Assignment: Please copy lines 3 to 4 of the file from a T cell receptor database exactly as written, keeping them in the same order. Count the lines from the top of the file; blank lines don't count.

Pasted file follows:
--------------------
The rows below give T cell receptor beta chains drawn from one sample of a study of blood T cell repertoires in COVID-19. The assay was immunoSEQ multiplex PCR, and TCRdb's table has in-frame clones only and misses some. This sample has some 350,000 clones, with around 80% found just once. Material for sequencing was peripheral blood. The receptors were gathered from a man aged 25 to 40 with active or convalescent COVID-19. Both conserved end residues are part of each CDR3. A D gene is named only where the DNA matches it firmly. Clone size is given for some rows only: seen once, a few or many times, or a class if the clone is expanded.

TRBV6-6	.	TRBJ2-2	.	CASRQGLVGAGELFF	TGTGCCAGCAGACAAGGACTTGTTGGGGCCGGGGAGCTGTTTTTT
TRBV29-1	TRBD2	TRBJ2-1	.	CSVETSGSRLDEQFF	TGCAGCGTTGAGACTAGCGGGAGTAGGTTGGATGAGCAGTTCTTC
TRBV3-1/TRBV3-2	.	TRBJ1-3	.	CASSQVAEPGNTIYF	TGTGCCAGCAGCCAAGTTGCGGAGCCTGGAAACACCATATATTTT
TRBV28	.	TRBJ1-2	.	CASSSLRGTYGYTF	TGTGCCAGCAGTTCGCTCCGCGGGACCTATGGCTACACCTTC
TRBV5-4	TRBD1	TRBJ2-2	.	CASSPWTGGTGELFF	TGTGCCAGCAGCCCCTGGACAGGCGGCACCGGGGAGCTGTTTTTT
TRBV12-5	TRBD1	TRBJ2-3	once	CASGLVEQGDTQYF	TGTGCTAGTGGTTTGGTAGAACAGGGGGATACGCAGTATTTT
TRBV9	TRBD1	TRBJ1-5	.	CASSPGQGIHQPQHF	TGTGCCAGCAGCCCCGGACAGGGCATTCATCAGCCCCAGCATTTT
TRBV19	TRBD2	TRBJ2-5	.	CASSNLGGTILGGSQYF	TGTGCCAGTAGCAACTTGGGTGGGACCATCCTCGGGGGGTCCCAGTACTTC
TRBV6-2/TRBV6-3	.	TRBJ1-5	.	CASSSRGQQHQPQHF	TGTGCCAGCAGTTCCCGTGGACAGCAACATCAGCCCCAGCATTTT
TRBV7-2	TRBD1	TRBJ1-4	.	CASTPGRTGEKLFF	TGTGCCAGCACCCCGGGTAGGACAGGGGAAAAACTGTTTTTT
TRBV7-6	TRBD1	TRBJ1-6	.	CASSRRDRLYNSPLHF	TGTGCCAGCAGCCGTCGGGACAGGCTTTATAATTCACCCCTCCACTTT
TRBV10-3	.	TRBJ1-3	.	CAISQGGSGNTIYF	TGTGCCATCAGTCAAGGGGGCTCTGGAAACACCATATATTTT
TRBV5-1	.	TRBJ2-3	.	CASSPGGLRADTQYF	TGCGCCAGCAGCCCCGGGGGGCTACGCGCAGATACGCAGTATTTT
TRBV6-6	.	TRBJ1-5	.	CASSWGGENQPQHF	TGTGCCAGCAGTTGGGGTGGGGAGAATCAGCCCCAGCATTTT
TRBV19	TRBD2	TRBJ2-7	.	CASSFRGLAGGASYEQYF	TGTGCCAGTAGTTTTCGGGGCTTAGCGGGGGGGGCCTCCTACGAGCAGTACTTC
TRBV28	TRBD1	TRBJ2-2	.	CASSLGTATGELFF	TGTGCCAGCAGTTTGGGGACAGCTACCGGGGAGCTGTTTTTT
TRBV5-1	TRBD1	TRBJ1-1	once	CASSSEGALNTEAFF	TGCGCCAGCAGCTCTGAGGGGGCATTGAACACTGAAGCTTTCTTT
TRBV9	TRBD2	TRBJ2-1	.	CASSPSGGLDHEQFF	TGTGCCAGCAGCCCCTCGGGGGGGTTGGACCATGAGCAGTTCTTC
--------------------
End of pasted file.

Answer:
TRBV29-1	TRBD2	TRBJ2-1	.	CSVETSGSRLDEQFF	TGCAGCGTTGAGACTAGCGGGAGTAGGTTGGATGAGCAGTTCTTC
TRBV3-1/TRBV3-2	.	TRBJ1-3	.	CASSQVAEPGNTIYF	TGTGCCAGCAGCCAAGTTGCGGAGCCTGGAAACACCATATATTTT